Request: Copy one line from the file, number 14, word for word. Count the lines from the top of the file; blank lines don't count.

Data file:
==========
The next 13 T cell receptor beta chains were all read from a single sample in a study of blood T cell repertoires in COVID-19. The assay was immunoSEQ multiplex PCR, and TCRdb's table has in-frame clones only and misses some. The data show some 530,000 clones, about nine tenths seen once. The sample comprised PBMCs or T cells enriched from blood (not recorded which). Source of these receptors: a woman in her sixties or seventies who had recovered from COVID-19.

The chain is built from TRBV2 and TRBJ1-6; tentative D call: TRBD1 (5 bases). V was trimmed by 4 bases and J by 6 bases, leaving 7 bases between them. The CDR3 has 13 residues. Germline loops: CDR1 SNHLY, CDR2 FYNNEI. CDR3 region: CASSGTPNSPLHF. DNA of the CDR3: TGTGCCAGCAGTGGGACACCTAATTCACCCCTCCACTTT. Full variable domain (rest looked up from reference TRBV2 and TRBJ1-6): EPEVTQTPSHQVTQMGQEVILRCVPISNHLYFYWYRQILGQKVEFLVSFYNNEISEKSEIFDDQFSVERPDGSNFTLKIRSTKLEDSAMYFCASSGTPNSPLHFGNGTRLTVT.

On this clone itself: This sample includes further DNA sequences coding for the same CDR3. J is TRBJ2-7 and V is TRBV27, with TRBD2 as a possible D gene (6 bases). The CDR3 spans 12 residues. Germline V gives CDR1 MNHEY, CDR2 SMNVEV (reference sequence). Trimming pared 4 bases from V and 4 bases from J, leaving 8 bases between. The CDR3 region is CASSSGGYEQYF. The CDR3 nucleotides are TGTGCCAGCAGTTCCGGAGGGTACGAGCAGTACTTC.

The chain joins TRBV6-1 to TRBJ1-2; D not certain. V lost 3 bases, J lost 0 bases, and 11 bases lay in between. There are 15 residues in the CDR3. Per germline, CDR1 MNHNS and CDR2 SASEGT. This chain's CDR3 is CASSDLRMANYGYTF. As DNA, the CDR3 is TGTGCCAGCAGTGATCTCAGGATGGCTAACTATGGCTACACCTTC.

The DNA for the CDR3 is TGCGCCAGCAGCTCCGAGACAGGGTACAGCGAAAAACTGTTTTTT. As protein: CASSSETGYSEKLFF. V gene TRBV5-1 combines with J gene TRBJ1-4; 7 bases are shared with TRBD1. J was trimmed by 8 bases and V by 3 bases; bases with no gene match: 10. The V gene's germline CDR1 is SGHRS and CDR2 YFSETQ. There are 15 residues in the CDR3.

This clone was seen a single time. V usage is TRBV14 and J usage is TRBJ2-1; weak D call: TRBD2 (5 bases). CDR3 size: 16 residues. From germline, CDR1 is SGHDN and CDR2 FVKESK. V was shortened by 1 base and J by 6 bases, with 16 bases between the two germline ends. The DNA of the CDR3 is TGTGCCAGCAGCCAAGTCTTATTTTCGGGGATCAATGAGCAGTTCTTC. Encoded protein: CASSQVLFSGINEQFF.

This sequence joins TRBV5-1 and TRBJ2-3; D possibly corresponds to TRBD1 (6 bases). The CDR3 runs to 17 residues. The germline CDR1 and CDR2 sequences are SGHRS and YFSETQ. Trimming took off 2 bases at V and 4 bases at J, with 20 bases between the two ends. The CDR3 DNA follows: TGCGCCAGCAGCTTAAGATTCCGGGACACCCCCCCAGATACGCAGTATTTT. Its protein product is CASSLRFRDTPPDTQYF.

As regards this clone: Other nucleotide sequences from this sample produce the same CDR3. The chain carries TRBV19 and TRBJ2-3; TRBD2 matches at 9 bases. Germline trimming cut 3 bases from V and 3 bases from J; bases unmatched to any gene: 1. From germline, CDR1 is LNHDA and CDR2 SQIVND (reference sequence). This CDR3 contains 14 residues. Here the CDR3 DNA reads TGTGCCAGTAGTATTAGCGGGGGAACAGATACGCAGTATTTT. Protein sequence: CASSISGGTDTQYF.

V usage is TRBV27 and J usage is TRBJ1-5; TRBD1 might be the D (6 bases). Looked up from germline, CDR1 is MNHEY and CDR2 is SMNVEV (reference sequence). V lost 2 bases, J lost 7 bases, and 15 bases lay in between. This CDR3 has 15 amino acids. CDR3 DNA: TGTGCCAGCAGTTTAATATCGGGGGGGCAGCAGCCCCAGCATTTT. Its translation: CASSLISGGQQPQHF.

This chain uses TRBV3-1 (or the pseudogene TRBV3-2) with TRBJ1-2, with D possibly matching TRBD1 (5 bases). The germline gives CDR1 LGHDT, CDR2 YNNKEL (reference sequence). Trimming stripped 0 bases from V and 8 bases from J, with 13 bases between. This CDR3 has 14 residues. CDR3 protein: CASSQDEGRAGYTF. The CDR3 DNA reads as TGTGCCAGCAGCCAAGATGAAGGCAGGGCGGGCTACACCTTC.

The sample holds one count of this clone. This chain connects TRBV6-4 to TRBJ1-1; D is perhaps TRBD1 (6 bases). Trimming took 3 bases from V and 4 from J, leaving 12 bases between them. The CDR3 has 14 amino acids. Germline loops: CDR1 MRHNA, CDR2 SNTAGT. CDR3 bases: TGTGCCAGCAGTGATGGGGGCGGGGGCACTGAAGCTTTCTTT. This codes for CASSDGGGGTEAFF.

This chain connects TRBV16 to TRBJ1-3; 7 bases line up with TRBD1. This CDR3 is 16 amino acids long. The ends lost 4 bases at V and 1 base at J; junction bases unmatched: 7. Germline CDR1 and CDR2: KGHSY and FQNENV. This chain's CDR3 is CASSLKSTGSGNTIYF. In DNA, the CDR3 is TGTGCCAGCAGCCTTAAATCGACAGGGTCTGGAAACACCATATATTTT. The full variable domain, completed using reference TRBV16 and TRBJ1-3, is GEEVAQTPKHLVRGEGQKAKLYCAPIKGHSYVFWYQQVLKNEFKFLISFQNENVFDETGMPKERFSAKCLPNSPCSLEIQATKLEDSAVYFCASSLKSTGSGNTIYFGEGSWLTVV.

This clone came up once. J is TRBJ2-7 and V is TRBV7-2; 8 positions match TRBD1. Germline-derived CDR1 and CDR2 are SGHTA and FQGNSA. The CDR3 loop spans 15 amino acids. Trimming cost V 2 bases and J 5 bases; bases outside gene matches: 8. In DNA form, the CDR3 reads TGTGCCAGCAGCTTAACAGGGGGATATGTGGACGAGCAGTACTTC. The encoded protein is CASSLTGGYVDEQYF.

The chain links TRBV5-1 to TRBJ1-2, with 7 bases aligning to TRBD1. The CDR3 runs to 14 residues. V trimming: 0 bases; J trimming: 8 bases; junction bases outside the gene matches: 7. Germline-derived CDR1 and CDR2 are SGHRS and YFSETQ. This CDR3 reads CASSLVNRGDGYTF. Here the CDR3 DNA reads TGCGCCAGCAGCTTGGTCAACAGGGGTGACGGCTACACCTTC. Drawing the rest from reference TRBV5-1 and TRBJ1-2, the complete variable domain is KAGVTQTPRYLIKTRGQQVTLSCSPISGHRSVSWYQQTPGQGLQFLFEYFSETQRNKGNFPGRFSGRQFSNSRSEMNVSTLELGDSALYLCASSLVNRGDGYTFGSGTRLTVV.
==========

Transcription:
The chain links TRBV5-1 to TRBJ1-2, with 7 bases aligning to TRBD1. The CDR3 runs to 14 residues. V trimming: 0 bases; J trimming: 8 bases; junction bases outside the gene matches: 7. Germline-derived CDR1 and CDR2 are SGHRS and YFSETQ. This CDR3 reads CASSLVNRGDGYTF. Here the CDR3 DNA reads TGCGCCAGCAGCTTGGTCAACAGGGGTGACGGCTACACCTTC. Drawing the rest from reference TRBV5-1 and TRBJ1-2, the complete variable domain is KAGVTQTPRYLIKTRGQQVTLSCSPISGHRSVSWYQQTPGQGLQFLFEYFSETQRNKGNFPGRFSGRQFSNSRSEMNVSTLELGDSALYLCASSLVNRGDGYTFGSGTRLTVV.